Small to medium commercial buildings do not appear to have the same penetration of energy-efficiency technologies as larger buildings.

Reasons include the split incentive between owners and tenants, lack of customer demand and education, difficulty in accessing funds for retrofits and the relatively lower expenditures on energy management.

Another factor is the absence of green leases in many of these properties, noting that government requirements for green leasing have been successful in achieving energy efficiency improvements.

These principles could be more broadly communicated.

“As prices for energy continue to rise and the need to reduce greenhouse gas emissions becomes more pressing, the importance of energy savings across all building types will only increase; and the energy efficiency retrofit market for SMCB [small to medium commercial buildings] will also grow,” the report said.

“The focus on larger buildings which are able to generate greater benefits and shorter return on investment periods must continue and be supplemented by strategies to support energy efficiency retrofits for SMCBs.”

Strategies for improvements

Suggested strategies include encouraging staged approaches to improving performance rather than large up-front capital intensive projects.

Major opportunities the sector could embrace include:

  • Prioritising replacement of ageing or inefficient plant to focus on what will give the greatest energy use reductions
  • Building tuning
  • Upgrading lighting
  • On-site renewables
  • Improvements to HVAC systems or components such as fan systems

Is retail the sleeping giant?

The retail sector has been slower on the uptake in terms of sustainability than the high grade commercial office sector, according. But according to the report the opportunity it represents for emissions cuts is enormous, equating as it does to the largest share of Victorian gross floor area at over 20 million sq m of space across more than 50,000 buildings.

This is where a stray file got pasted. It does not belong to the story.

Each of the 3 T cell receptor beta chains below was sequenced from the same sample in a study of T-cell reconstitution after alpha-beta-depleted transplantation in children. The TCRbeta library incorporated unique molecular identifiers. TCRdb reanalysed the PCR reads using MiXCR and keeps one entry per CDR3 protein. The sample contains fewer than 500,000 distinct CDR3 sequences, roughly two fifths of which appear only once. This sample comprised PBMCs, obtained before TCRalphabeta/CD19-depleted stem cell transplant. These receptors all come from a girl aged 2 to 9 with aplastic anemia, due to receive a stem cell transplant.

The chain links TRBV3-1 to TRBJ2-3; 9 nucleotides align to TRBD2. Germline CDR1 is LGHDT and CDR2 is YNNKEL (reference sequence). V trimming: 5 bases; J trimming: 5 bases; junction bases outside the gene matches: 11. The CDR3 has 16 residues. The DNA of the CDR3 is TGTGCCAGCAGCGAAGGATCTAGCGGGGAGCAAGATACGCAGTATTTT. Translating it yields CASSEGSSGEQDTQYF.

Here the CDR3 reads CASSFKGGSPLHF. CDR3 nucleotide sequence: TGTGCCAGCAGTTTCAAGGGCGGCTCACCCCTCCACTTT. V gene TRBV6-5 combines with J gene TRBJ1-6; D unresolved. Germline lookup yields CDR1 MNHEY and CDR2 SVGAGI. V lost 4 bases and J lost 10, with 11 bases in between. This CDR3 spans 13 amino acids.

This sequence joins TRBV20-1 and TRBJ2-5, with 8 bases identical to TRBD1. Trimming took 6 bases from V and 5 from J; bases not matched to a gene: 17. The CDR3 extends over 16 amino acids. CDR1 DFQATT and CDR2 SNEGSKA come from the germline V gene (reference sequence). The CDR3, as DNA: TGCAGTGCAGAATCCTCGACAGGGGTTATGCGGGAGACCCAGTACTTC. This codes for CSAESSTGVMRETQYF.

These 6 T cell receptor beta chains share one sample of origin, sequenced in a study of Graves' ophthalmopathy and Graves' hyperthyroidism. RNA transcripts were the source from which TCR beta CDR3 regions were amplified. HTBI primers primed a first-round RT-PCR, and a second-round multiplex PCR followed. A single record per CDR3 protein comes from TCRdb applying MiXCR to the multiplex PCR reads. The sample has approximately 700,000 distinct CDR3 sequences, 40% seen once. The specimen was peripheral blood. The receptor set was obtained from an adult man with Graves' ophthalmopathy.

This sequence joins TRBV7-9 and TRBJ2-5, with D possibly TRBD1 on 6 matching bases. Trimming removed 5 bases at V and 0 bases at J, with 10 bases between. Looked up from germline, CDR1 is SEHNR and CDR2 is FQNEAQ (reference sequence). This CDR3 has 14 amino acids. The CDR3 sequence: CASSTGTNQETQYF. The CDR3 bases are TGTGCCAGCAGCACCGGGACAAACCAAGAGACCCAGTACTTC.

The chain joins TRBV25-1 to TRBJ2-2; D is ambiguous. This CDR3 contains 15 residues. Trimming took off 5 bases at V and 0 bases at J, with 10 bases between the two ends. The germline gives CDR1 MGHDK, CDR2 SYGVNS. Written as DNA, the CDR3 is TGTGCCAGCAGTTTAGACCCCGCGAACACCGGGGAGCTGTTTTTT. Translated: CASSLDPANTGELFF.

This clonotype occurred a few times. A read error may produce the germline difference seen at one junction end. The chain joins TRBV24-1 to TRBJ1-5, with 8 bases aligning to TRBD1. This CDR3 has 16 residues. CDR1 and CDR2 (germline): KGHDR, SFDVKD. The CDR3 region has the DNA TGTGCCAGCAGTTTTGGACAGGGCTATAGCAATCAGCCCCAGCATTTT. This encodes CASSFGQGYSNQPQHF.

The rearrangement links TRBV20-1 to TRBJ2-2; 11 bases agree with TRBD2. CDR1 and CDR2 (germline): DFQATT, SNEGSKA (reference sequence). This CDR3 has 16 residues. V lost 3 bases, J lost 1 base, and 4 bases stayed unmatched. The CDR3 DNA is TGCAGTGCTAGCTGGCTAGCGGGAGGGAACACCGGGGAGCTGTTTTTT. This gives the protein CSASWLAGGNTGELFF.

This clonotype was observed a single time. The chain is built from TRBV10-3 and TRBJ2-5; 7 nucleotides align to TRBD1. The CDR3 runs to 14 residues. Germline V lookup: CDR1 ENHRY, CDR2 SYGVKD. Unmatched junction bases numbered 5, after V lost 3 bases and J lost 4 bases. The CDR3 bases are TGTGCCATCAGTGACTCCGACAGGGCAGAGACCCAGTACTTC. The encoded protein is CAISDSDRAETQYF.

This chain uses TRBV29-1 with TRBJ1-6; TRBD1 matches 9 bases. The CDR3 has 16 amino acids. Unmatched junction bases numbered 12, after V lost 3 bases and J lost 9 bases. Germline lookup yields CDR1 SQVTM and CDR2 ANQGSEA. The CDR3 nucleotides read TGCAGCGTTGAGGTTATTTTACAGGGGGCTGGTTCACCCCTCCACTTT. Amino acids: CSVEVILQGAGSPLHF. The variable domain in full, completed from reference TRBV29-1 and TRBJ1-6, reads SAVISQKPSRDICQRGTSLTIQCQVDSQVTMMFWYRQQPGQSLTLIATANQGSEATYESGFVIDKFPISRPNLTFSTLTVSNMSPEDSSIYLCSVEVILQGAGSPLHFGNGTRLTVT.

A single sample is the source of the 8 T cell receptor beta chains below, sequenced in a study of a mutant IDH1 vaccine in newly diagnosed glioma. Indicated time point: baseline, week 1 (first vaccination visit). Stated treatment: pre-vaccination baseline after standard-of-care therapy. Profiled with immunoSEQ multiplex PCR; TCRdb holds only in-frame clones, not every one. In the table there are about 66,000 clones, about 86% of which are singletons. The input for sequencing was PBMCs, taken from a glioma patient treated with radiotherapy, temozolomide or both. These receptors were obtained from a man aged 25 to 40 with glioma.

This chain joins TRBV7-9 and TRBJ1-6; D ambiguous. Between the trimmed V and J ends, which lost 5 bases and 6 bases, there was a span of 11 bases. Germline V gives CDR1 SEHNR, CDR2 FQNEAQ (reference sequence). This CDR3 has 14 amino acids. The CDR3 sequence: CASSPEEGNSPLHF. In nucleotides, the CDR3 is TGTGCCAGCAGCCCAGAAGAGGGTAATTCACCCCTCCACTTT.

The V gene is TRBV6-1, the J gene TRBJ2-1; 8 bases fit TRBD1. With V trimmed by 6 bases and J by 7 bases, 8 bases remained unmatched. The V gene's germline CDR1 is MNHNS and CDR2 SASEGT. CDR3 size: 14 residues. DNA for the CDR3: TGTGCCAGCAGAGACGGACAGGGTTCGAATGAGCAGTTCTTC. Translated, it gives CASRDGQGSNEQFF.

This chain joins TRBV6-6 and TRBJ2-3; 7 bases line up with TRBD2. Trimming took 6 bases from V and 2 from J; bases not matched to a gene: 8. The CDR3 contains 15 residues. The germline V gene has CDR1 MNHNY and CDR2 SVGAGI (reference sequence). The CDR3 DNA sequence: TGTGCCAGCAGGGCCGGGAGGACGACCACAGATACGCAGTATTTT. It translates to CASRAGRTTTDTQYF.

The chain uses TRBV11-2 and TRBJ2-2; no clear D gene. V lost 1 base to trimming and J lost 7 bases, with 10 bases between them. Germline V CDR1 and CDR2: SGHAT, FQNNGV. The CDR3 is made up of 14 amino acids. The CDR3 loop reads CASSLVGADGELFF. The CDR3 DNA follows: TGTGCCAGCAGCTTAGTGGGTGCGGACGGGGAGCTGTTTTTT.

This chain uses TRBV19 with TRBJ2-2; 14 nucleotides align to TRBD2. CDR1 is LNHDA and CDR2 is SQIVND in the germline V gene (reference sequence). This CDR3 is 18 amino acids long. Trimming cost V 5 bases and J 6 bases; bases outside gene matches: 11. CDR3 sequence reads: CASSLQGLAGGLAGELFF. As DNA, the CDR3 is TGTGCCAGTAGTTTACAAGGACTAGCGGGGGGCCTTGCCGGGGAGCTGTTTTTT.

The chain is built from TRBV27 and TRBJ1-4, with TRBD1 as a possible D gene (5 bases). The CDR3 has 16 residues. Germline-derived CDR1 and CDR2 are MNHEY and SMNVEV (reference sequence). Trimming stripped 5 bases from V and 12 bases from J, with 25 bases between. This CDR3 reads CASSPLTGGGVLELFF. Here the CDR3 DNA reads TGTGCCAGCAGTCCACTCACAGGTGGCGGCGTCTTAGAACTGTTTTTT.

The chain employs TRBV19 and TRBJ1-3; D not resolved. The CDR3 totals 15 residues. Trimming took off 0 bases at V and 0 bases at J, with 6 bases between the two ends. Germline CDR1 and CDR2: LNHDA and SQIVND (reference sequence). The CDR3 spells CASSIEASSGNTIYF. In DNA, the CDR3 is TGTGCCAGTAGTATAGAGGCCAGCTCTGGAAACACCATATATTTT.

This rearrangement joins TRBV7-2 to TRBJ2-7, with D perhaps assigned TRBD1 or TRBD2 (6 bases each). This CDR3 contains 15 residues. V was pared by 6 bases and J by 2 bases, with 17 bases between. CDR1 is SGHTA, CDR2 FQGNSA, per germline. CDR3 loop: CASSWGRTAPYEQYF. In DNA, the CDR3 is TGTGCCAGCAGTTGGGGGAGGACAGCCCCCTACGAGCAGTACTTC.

Most of the buildings were built after 1920, giving more opportunities for upgrades compared to offices.

One of the challenges is the smaller retail buildings of less than 1000 sq m, about 47,000 buildings, are typically tenanted with ownership structures that have few incentives to upgrade.

In terms of energy use, the relationship between the end user and the billing entity is closer to that found in the residential sector, with many retail owners selling energy to their tenants.

Green travel could incentivise hotels to upgrade

In its analysis of the accommodation sector, the report found that corporate sustainability policies are a major driver for the large chains such as Marriot Group and Accor to look at improving the energy efficiency of their assets.

Green travel policies such as government or corporate procurement policies can also be a driver.

The largest share of emissions overall in the sector comes from 60 large accommodation buildings in the City of Melbourne, between them belching out an estimated 174,000 tonnes CO2-e a year.

Upgrading these buildings to an equivalent 5 Star NABERS rating could result in savings of 93,000 tonnes CO2-e a year, the report said.

The second largest potential impact could be made in rural Victoria; however, the ownership structure here is more independent and a large number of buildings would need to be targeted – a combined 490,912 sq m of floor area over 1391 small buildings.

The report suggested that further pursuing initiatives such as government accommodation procurement policies that require staff to stay in accommodation that meets certain sustainability criteria could be valuable to drive appetite for energy efficiency measures overall in the sector.

  • Read the full report here